Bucksketball Podcast

Bucks History and Retired Numbers

| September 11, 2009

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Overdoing anything makes it less special.  I don’t care if we’re talking about driving go-carts, going to the circus, jumping rope, eating ice cream or playing video games.  If you do it every day, it’ll become less special.  Let’s say after dinner every night you eat a big bowl of vanilla ice cream.  The first time you have that ice cream, you’re going to be ecstatic, almost nothing is better after a meal than some creamy, cold, delicious vanilla ice cream.  The next day, you’re going to enjoy that ice cream almost as much, but it’s no longer quite the same.  The next week?  You’re still loving your ice cream, but now you’re used to it.  You’ve become accustomed to this treat and it simply cannot be as special as it once was.  And let’s assume you have kids and they’re eating this ice cream too.  Now you’re children are growing up without really recognizing how much of a treat it is to get ice cream after dinner.  They think it’s just part of the dinner process and lack to ability to decipher what’s special from what is to be expected.

That’s why I have never understood the Bob Lanier thing.

Honoring past players is one of the most important things about sports.  We never want to forget the highest highs in the histories of our respective teams.  Fans want to remember when and why they first fell in love with a team.  The “old days” often create a bridge between generations of fans and are an opportunity for younger fans to learn why their parents got them into the game in the first place.  So, I understand the value in retiring numbers.  Seeing the numbers in the rafters is a constant talking point and goes a long way in remembering how the Bucks got to where they are.  But, I’m concerned that the Bucks have indirectly removed a touch of the value of a retired number over the years.

When I think of retired numbers there are certain aspects of importance I’m looking for in a player to deem his jersey worthy of never being worn again.  A player has to play a vital role in franchise lore, he must in some way shape or form alter the course of a franchise’s history or at the absolute least have his jersey retired in honor of his longevity.  A case study in my first set of requirements: Kareem Abdul-Jabbar.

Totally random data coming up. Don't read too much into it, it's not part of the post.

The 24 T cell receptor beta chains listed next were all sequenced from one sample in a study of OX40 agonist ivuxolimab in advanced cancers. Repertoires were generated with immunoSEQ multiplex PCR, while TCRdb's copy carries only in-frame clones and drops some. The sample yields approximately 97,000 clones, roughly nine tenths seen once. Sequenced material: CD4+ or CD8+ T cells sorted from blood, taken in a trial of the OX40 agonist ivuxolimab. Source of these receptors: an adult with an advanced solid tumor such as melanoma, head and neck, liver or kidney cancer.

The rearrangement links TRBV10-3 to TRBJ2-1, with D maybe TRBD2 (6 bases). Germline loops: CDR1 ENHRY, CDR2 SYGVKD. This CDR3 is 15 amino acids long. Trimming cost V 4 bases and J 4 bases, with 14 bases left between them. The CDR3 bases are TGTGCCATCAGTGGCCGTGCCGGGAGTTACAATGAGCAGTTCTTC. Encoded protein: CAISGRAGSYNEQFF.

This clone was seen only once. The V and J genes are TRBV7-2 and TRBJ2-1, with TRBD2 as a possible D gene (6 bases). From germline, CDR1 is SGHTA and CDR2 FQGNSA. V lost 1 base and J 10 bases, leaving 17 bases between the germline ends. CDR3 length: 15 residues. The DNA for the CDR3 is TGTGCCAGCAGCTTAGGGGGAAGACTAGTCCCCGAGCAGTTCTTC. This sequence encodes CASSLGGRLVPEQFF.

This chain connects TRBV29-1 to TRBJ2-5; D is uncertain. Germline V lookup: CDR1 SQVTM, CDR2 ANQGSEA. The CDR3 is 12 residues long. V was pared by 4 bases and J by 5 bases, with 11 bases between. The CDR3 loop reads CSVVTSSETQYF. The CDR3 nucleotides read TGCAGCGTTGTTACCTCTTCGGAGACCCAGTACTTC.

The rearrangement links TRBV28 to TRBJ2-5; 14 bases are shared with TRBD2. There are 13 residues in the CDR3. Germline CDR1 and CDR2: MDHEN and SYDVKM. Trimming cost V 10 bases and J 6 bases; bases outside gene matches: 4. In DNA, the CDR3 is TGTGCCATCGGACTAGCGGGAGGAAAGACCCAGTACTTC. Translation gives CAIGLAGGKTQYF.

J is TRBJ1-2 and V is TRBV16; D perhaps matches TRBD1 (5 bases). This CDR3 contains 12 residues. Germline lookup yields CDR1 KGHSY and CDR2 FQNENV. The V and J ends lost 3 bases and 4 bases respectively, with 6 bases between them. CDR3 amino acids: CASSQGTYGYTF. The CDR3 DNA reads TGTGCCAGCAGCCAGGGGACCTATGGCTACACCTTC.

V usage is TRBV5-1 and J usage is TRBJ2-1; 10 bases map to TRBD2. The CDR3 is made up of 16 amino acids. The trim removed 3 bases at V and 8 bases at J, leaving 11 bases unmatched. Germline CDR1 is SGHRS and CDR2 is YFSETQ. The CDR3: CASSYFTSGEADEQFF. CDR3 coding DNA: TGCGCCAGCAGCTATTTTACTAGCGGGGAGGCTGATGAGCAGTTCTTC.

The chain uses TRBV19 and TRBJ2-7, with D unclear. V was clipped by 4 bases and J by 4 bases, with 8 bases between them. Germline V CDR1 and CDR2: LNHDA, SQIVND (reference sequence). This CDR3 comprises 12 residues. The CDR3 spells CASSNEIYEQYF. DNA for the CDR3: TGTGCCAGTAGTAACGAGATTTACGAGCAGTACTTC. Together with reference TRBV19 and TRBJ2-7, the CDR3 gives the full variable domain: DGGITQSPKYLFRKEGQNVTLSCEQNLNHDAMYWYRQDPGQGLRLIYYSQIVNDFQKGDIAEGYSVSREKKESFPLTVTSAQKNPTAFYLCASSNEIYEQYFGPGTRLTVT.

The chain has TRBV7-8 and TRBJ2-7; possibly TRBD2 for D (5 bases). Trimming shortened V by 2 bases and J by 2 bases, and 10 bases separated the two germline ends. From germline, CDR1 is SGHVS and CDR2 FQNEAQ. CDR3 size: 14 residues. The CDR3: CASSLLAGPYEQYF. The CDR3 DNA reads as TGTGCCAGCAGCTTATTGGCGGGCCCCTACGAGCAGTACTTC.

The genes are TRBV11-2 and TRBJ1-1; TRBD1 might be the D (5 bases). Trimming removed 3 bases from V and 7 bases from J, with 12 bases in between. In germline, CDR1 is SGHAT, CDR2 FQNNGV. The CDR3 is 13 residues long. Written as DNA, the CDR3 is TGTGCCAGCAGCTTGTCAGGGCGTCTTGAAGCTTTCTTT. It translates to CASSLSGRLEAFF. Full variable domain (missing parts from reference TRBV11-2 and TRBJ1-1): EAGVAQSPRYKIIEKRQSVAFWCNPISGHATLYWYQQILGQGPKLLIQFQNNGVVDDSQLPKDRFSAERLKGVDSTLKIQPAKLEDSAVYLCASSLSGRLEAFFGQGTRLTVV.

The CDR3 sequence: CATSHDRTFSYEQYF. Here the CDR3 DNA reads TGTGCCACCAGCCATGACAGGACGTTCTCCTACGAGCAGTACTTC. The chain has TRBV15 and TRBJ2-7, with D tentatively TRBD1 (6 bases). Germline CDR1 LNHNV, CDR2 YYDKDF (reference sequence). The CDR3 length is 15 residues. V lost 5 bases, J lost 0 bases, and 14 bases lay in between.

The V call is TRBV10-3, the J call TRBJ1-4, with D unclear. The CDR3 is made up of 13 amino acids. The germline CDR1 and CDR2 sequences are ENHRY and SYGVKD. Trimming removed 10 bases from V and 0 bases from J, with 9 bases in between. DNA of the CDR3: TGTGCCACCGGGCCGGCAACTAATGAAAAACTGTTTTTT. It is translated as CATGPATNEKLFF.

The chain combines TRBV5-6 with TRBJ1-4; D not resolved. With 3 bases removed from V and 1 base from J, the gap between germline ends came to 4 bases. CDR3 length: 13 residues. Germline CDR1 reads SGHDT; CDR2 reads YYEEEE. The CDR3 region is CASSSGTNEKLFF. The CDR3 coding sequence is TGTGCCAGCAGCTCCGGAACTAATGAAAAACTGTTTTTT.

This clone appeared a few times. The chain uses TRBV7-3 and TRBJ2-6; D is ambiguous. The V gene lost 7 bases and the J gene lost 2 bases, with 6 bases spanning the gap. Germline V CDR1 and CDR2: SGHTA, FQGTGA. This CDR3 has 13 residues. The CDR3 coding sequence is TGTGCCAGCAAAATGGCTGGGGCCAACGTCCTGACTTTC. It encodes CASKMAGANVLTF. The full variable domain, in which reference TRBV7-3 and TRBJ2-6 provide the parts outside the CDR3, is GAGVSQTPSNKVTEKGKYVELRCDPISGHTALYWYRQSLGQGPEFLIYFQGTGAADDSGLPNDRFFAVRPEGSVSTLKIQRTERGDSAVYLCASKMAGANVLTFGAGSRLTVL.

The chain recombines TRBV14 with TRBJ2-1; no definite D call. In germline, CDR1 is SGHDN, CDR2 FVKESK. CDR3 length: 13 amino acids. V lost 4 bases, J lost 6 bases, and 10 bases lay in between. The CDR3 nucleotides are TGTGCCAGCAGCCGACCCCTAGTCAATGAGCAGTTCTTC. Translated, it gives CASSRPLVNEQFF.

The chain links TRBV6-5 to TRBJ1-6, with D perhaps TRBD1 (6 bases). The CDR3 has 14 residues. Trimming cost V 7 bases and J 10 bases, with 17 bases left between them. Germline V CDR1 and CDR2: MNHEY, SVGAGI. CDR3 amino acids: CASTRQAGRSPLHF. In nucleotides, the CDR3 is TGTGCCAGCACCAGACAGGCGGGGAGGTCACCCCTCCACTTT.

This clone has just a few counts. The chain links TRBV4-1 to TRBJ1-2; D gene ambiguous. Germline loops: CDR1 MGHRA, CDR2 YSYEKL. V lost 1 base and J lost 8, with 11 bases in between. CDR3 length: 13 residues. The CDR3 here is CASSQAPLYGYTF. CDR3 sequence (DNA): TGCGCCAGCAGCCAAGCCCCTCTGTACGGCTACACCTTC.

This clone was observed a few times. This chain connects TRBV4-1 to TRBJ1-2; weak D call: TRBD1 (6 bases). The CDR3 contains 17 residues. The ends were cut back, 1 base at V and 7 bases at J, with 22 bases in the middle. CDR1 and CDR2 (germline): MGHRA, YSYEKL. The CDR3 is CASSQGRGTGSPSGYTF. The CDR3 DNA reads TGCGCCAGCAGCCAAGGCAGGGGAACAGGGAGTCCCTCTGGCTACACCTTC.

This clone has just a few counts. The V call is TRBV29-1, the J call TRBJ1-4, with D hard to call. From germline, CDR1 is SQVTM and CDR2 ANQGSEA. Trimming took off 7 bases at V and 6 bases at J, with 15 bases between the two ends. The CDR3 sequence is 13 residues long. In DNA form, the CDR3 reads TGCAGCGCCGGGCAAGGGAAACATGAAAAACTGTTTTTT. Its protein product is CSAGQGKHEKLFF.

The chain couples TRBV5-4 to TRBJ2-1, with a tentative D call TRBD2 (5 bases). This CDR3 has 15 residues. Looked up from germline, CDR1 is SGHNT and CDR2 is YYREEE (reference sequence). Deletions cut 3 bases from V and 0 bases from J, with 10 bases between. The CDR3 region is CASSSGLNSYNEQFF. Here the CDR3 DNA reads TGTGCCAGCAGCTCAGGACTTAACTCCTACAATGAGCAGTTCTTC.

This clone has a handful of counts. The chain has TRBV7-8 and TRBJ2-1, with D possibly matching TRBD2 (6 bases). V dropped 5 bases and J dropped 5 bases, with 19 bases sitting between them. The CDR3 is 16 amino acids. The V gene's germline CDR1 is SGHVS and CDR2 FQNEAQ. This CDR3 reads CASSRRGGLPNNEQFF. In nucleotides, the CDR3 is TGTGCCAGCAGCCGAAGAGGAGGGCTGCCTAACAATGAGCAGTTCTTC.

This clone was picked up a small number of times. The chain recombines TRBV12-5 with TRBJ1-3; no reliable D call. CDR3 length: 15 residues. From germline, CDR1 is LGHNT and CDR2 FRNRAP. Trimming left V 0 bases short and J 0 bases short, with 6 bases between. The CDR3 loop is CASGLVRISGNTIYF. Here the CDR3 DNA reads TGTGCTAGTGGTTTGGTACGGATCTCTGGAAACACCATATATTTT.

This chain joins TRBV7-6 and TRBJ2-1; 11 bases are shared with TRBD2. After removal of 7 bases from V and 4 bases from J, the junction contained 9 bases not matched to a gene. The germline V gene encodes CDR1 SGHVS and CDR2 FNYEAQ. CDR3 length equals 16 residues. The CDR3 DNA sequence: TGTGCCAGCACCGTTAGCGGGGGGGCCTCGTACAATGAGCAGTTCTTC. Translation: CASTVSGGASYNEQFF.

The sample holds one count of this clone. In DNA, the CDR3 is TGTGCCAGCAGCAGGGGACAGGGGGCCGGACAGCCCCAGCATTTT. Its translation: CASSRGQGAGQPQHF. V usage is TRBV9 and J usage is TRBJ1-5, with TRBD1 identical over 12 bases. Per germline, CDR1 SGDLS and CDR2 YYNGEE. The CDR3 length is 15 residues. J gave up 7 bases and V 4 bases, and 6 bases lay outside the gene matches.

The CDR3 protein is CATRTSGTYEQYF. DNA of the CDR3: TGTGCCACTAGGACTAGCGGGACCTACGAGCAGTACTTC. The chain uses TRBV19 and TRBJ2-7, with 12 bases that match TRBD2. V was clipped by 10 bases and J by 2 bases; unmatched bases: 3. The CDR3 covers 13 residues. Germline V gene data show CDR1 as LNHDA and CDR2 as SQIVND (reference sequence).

Kareem could only stand six seasons of his basketball life being spent in Milwaukee, but we all know the Milwaukee Bucks never would have lasted without the greatest Buck of all time getting them started.  Milwaukee is currently seen as a struggling to compete, small market franchise, but even when Milwaukee was a reasonably large market in the late sixties, not many thought the city could support a basketball team, as they had already failed once with the Hawks in the fifties.

But Kareem changed everything.  The Bucks drew nearly three thousand more people on average per game in Kareem’s rookie year.  He helped establish them as a winning franchise, brought the Bucks their only championship and even when he decided he could no longer spend his winters in Milwaukee, brought back talent that helped keep the Bucks competitive for years to come.  This is the kind of guy who deserves a retired jersey.

A case study in my second set of requirements: Jon McGlocklin.  Jonny Mac has been with the Bucks from day one.  He’s seen the Bucks from every imaginable angle.  A co-founder of the MACC Fund, McGlocklin has long been one of the most philanthropic members of the Milwaukee sports community.  Mac has been with the organization for over forty years and to many is the voice of the Bucks.  Is Mac going into the hall of fame?  Not any time soon.  He only made one all-star team and as a Buck only averaged a little over twelve points a game.  But he’s so much more than that to Bucks fans that he deserves a spot up in the rafters.  He’s a valuable talking point in Bucks lore.  Retiring his number as soon as they did (1976) probably was a little silly, but in the end all is well that ends well.